Is Drill Music The New Gangsta Rap of Hip-Hop?

Drill Music in its 10-year life span, can it be the new Gangsta Rap? Drill’s cultural impact has definitely made a Shamu sized splash in places like Chicago, New York. One could argue that Chief Keef’s “Don’t Like,” is a classic Drill song. And I feel if Pop Smoke was still with us and continuing to make Drill hits, he’d be hailed as a classic Drill artist.

Hip hop has always been an evolving genre. From the sounds to the fashion, to the slang, hip hop is always changing. Over its 40-year life span, it has gone through many phases. Some rappers stay, some go. Some samples get used forever, some get used once.

Gangsta Rap came along 30 years ago but will it stay? With a new subgenre like Drill Music making its wave, we may be witnessing a new evolution in hop hop. Drill Music was born in Chicago in 2010 and its godfather is Chief Keef. But after years of evolution, Drill became the biggest subgenre of hip hop in the UK and is now taking over the world.

With its distinct staccato drums and offbeat bass, darkness is the only word to describe the feeling of Drill. You can thank its hyper-violent and realistic lyrics for that. This isn’t the first time we’ve seen a new sub-genre of hip hop take over the world. In the late 80s, the world was introduced to Gangsta Rap. And after years of popularization, it became the most dominant subgenre in hip hop.

But what made gangsta rap so dominant? Well, it made an impact on the culture, it reached a mainstream audience and created classic albums/artists. In Drill Music’s 10-year life span, can it be the new Gangsta Rap?

Drill’s cultural impact has definitely made a Shamu sized splash. With places like Chicago, New York, U.K., Ireland, and Australia, Drill has inspired artists all around the globe to create Drill that represents their own lives. With each location sprouting its own version, the theme among them is the same: To create raw music out of darkness.

With artists like Fivio Foreign from Brooklyn NY and Ink from Ireland expressing their own cultures, it’s safe to say that Drill has definitely made a cultural impact. Drill has had some mainstream moments but nothing compared to Gangsta Rap’s mainstream reach.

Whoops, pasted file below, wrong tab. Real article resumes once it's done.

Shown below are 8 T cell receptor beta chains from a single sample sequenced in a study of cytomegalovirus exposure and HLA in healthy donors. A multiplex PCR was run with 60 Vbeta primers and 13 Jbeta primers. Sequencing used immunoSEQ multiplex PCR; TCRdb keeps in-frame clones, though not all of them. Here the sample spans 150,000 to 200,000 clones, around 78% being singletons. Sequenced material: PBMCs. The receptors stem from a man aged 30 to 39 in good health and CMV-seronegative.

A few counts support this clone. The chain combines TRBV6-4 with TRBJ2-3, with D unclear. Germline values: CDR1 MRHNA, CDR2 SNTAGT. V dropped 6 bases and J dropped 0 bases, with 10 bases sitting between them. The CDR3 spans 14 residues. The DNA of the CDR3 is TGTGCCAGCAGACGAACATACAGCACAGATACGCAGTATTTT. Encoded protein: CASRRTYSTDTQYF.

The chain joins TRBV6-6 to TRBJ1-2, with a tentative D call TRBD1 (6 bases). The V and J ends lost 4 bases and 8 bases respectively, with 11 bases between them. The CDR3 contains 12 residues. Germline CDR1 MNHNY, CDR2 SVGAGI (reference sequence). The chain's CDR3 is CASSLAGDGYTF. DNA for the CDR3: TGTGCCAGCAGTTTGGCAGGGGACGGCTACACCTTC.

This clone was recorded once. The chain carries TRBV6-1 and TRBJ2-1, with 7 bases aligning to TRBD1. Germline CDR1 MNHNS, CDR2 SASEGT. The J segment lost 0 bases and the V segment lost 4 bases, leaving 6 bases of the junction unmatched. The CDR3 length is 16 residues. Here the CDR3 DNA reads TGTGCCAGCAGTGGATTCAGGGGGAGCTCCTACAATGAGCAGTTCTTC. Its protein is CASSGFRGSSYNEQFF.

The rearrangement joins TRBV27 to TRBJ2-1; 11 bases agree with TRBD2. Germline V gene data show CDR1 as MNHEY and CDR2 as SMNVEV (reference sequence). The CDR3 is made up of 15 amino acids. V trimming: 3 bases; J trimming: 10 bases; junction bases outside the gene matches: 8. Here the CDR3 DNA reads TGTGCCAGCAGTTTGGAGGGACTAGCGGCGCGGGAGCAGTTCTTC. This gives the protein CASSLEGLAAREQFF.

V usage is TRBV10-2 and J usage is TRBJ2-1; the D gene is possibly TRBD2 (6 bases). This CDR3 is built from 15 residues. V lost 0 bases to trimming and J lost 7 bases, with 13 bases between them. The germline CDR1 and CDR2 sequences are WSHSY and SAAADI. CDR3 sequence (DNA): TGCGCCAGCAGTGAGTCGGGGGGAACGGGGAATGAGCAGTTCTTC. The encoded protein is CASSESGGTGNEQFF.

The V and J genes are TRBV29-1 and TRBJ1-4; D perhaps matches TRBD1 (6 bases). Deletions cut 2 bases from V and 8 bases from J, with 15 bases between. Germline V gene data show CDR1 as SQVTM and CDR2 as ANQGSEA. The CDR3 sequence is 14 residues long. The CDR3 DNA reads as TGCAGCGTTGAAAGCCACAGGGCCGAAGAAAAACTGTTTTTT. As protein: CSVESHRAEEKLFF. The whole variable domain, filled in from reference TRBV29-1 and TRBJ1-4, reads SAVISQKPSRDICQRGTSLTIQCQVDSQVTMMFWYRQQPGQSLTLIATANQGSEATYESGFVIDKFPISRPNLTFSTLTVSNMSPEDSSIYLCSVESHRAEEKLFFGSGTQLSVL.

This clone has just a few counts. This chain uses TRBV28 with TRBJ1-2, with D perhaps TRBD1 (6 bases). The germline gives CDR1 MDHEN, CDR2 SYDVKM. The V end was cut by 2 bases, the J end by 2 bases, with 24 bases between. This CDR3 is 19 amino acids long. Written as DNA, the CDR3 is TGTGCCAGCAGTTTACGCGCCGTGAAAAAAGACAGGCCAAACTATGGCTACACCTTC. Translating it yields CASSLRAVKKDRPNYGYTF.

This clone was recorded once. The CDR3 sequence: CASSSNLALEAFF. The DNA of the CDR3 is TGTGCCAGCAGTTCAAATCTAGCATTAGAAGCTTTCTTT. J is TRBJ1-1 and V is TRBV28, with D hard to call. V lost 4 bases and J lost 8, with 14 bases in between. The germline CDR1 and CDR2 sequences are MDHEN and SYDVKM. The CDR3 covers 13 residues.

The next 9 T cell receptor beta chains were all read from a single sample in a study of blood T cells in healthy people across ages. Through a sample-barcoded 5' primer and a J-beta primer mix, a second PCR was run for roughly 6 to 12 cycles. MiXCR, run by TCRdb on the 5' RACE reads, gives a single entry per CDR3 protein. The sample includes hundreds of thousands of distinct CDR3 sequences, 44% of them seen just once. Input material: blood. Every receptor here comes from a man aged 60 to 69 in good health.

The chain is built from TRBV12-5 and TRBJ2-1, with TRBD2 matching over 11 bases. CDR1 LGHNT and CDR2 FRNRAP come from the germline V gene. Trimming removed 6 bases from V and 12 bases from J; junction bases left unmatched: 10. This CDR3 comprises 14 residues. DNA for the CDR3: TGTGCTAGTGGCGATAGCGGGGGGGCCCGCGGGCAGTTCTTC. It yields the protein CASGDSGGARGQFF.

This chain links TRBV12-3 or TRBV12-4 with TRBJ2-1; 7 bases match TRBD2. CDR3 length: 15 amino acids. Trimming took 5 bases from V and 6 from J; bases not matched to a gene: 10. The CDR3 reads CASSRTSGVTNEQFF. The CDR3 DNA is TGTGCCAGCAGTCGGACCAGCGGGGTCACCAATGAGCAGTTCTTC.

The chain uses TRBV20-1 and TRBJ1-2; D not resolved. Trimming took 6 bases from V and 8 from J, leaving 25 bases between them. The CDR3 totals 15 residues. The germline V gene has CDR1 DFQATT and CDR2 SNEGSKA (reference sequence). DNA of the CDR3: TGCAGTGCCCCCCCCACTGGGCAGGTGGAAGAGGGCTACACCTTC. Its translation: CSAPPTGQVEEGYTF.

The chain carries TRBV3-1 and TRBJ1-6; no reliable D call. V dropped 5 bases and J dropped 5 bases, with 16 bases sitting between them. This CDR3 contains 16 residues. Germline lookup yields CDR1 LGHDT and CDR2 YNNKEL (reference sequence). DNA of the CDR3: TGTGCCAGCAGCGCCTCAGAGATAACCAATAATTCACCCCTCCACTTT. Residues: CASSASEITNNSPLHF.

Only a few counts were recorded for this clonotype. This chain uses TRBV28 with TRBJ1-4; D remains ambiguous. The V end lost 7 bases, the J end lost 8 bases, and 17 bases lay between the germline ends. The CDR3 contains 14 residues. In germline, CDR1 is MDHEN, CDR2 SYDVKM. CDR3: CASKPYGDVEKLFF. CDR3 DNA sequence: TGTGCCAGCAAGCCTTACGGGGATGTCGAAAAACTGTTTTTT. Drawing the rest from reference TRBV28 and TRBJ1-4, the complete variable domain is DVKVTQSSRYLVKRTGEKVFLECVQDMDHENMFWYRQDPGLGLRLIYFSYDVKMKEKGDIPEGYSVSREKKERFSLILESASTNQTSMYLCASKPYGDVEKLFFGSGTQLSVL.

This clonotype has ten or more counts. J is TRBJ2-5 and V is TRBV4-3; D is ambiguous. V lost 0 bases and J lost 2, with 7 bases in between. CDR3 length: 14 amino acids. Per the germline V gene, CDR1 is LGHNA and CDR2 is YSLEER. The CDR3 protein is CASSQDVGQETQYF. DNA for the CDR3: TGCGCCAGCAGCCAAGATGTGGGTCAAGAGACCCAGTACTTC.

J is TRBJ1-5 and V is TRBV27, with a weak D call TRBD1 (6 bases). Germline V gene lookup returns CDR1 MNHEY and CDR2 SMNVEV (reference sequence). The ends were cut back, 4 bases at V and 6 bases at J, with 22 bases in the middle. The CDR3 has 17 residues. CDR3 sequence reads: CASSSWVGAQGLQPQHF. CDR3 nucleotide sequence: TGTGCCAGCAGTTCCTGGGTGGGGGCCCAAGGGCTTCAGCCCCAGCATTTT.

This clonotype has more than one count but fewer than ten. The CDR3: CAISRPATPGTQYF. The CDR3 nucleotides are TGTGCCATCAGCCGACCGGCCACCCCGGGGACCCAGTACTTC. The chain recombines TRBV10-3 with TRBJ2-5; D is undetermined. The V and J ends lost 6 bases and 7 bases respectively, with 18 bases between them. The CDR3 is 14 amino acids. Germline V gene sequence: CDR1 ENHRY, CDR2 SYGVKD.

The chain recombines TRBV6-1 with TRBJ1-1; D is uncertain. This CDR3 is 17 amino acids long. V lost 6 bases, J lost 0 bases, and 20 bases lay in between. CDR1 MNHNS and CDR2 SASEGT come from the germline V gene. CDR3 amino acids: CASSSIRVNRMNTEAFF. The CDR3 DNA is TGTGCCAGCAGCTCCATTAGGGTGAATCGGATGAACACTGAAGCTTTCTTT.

Every suburban teen knew who N.W.A was after “Fuck Tha Police,” released, but Drill hasn’t quite hit the suburbs yet. Of course, the suburbs aren’t the gatekeepers for mainstream music. Top 40 radio plays and television appearances turn our beloved songs and artists mainstream.

Drake and Kid Cudi both have Drill tracks in their discographies and Pop Smoke’s “Dior,” made it on hip hop radio stations, but it’s still not enough to reach the entire masses. Drill is approaching mainstream status, but it still has a long way to go.

Unlike Get Rich Or Die Tryin’ or Dr. Dre’s 30+ year career, Drill Music hasn’t been around long enough to boast any classics. One could argue that Chief Keef’s “Don’t Like,” is a classic Drill song depending on who you ask. And I feel if Pop Smoke was still with us and continuing to make Drill hits, he’d be hailed as a classic Drill artist. But give it some time and I think this box will be checked off in years to come.

So, is Drill Music the new Gangsta Rap of Hip Hop? My humble opinion believes that it is…not yet. But with its 10-year stride, its cultural impact so far, and its small mainstream drops, Drill Music might just be the most dominant subgenre in Hip Hop history…just give it some time.


Author: Grant Boyer
Grant Boyer is a hip hop head at heart from Chicago, IL. Some of his all-time favorite artists are J. Cole, Jay-Z, Kendrick Lamar, Pharrell, and Biggie. When he’s not writing, he’s playing his Nintendo Switch, watching Seinfeld reruns, and collecting vinyl and cool hip hop collectibles. The coolest hip hop collectible he owns is an original Jay-Z Dead Presidents cassette from 1995. He’s also wondering if anybody has a working cassette player he can borrow.